OTT services like Netflix and Amazon Prime are growing at rapid paces and are forcing broadcasters to reconsider how they fit into the new market paradigm. Akamai Technologies was one of the companies to take this on, demonstrating live workflow services, on-demand workflow services, advertising services, media delivery and media delivery services, and media analytics with the goal of evolving OTT strategies, while Comcast Wholesale announced the launch of its Live Linear Streaming servicem which combines traditional and online video streaming workflows into a turnkey solution as part of the Comcast Wholesale portfolio of services.
In the midst of all the technology and product news at IBC, there were a number of high profile business announcements. Snell and Quantel took advantage of the gathering to announce its rebrand as Snell Advanced Media (aka S.A.M.); Telecom giant Ericsson announced its intent to acquire Envivio a San Francisco-based provider of video transcoding the distribution solutions in a deal worth $125 million; Avid laid out the details of its integration with Orad, which it acquired earlier this year; and Minnetonka joined the Telos Alliance and announced a product development partnership with Linear Acoustics.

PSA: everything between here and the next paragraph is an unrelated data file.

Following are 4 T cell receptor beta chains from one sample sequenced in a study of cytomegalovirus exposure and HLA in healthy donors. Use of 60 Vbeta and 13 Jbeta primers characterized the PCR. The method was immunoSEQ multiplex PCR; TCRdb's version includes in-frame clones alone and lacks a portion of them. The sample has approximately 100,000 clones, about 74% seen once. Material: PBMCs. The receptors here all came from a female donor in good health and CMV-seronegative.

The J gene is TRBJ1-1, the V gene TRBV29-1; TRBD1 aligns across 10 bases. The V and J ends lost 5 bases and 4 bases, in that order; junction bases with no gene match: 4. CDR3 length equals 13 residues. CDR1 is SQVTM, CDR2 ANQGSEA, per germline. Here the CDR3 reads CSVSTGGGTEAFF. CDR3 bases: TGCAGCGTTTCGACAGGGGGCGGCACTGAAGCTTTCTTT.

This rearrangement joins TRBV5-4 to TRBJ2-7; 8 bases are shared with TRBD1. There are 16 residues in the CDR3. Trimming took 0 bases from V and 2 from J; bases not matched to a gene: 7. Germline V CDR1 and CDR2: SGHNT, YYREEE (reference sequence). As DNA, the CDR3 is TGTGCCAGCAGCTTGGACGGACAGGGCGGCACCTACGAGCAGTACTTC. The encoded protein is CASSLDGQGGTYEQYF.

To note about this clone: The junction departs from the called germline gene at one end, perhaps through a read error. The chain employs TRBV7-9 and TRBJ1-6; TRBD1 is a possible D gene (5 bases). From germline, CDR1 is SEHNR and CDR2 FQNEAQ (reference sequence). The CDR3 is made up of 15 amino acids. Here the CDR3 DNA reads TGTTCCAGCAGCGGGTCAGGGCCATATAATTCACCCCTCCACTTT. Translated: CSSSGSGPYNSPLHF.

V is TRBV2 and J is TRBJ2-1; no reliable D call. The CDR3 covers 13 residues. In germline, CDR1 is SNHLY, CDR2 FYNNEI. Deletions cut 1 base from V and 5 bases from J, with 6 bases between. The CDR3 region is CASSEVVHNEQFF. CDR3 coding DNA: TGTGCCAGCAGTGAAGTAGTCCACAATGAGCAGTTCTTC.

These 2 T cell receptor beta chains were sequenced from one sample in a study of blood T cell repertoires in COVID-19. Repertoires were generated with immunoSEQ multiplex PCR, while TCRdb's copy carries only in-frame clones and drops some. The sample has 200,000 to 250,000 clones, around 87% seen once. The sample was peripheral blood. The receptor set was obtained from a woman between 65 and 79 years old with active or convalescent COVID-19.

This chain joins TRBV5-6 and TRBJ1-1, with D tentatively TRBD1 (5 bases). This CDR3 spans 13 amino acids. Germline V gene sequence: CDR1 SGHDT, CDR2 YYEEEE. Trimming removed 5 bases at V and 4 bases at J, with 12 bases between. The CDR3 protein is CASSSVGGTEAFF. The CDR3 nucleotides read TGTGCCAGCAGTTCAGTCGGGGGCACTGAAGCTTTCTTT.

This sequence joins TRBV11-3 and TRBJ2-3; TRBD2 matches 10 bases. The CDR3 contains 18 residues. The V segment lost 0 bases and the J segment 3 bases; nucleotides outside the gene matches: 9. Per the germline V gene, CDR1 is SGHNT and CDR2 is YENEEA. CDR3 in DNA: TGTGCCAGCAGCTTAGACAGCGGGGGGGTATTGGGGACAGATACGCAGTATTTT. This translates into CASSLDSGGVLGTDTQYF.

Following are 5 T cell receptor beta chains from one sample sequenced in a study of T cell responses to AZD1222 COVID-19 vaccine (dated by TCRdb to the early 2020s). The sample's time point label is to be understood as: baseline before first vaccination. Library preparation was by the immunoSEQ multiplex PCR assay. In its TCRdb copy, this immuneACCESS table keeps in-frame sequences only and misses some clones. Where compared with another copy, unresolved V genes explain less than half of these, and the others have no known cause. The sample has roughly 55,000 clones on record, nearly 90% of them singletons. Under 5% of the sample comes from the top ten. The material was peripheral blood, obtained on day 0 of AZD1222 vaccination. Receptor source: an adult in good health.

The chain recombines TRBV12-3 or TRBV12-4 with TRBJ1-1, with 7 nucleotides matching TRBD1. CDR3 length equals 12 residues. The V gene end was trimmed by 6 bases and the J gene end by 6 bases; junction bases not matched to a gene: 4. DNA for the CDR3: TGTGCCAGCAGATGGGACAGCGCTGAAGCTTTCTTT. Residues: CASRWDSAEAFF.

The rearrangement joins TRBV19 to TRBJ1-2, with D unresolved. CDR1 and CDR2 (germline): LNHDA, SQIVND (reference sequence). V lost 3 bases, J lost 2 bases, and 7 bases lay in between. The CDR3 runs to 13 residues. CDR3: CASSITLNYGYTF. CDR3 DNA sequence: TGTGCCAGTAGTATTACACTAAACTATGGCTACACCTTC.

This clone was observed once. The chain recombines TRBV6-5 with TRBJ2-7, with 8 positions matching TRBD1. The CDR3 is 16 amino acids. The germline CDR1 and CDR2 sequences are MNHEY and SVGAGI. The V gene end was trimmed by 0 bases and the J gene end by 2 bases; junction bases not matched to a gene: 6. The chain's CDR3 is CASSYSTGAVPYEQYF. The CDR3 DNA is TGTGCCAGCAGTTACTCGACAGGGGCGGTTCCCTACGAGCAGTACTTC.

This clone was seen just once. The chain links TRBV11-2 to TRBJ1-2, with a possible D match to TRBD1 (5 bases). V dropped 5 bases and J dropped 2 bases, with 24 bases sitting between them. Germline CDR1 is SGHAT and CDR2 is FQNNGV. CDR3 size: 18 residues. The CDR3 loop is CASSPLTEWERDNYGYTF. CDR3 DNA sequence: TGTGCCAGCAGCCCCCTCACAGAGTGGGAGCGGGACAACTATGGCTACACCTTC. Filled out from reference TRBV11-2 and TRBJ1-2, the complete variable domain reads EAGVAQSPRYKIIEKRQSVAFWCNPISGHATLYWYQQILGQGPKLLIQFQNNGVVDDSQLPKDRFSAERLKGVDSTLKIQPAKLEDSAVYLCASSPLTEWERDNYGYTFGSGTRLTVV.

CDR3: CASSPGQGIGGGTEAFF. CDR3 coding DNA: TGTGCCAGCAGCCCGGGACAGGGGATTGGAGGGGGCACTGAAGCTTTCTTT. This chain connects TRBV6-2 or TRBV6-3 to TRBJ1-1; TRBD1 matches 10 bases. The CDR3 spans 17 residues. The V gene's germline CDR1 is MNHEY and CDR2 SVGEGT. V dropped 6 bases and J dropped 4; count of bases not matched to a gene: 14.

Transition to IP
The broadcast’s industry’s slow march towards IP continued at IBC, as various vendors partnered with other companies to demonstrate video over IP capabilities. Imagine partnered with EVS in a demonstration to deliver live production, slow-motion and instant replay operations over IP. Tico Alliance, a group of companies working to develop technology to deliver 4K signals over 3G-SDI, announced it is working with SMPTE to enhance live IP systems, and added Deltacast, EVS, Media Global Links, and Tekronix to its membership ranks. The Advanced Media Workflow Association (AMWA), a consortium of some of the world’s largest media networks and vendors, launched the Networked Media Incubator (NMI), a project to deliver a framework for IP-based media systems using interoperable and open specifications for end-to-end identity, media transport, timing, discovery & registration, connection management and control. Other IP highlights included EBU and VRT demonstrating a fully IP TV studio, Grass Valley introducing GV Node, a real-time IP processing and routing platform, Evertz demonstrating its ASPEN IP protocol and announcing that Ross will integrate the ASPEN interface into Ross switchers and Newtek, with the launch of its NewTek-NDI (Network Device Interface), an open standard for live production IP workflows over Ethernet networks